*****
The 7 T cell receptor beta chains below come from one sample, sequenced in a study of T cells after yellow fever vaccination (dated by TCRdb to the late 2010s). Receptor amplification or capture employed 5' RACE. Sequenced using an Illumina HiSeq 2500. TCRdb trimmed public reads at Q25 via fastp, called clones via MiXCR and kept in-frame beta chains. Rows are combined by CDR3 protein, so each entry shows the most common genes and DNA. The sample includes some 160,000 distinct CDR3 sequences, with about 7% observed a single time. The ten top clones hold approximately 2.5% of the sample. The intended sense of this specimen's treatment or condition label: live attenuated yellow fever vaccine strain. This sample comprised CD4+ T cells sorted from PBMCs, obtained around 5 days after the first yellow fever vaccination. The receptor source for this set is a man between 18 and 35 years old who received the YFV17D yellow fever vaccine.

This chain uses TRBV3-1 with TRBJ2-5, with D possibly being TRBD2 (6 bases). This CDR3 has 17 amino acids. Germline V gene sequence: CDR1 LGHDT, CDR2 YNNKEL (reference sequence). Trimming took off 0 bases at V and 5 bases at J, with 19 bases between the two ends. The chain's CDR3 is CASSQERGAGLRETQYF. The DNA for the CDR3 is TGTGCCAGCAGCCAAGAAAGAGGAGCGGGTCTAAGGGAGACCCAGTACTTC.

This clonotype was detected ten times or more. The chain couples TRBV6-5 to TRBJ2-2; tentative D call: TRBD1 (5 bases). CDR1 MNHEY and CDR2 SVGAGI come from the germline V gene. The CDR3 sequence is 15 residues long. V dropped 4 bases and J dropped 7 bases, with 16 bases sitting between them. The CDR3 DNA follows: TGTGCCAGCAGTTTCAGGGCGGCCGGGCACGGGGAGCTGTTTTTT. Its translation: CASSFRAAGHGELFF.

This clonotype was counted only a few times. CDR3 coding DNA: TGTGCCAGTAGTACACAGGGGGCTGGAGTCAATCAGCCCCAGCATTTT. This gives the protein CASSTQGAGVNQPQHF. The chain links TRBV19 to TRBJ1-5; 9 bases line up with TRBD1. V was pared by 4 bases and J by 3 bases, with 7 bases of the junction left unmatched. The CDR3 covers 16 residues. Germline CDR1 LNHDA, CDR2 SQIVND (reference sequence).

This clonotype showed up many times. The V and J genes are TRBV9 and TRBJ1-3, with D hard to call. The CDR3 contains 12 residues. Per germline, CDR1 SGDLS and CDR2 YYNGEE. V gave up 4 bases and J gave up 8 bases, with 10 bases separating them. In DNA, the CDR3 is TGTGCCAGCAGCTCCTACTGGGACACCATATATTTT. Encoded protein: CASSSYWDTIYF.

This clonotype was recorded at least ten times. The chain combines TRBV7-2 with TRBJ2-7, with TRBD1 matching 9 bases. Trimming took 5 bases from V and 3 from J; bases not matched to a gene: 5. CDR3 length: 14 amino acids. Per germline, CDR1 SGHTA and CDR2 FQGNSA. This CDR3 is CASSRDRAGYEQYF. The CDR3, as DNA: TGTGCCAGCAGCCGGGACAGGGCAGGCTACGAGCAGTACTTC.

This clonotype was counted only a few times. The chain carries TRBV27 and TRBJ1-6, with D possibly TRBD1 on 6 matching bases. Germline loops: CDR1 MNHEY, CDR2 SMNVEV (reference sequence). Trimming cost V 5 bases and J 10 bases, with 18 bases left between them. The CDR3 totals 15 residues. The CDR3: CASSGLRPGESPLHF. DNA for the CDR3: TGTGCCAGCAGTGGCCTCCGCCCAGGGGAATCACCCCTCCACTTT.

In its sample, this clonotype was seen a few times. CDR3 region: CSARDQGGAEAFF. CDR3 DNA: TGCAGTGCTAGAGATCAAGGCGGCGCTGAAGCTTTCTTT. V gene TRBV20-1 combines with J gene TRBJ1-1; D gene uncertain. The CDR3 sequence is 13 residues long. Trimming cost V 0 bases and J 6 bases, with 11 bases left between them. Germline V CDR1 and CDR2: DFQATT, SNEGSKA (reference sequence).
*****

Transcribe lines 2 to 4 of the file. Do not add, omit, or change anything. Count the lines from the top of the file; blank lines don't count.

This chain uses TRBV3-1 with TRBJ2-5, with D possibly being TRBD2 (6 bases). This CDR3 has 17 amino acids. Germline V gene sequence: CDR1 LGHDT, CDR2 YNNKEL (reference sequence). Trimming took off 0 bases at V and 5 bases at J, with 19 bases between the two ends. The chain's CDR3 is CASSQERGAGLRETQYF. The DNA for the CDR3 is TGTGCCAGCAGCCAAGAAAGAGGAGCGGGTCTAAGGGAGACCCAGTACTTC.

This clonotype was detected ten times or more. The chain couples TRBV6-5 to TRBJ2-2; tentative D call: TRBD1 (5 bases). CDR1 MNHEY and CDR2 SVGAGI come from the germline V gene. The CDR3 sequence is 15 residues long. V dropped 4 bases and J dropped 7 bases, with 16 bases sitting between them. The CDR3 DNA follows: TGTGCCAGCAGTTTCAGGGCGGCCGGGCACGGGGAGCTGTTTTTT. Its translation: CASSFRAAGHGELFF.

This clonotype was counted only a few times. CDR3 coding DNA: TGTGCCAGTAGTACACAGGGGGCTGGAGTCAATCAGCCCCAGCATTTT. This gives the protein CASSTQGAGVNQPQHF. The chain links TRBV19 to TRBJ1-5; 9 bases line up with TRBD1. V was pared by 4 bases and J by 3 bases, with 7 bases of the junction left unmatched. The CDR3 covers 16 residues. Germline CDR1 LNHDA, CDR2 SQIVND (reference sequence).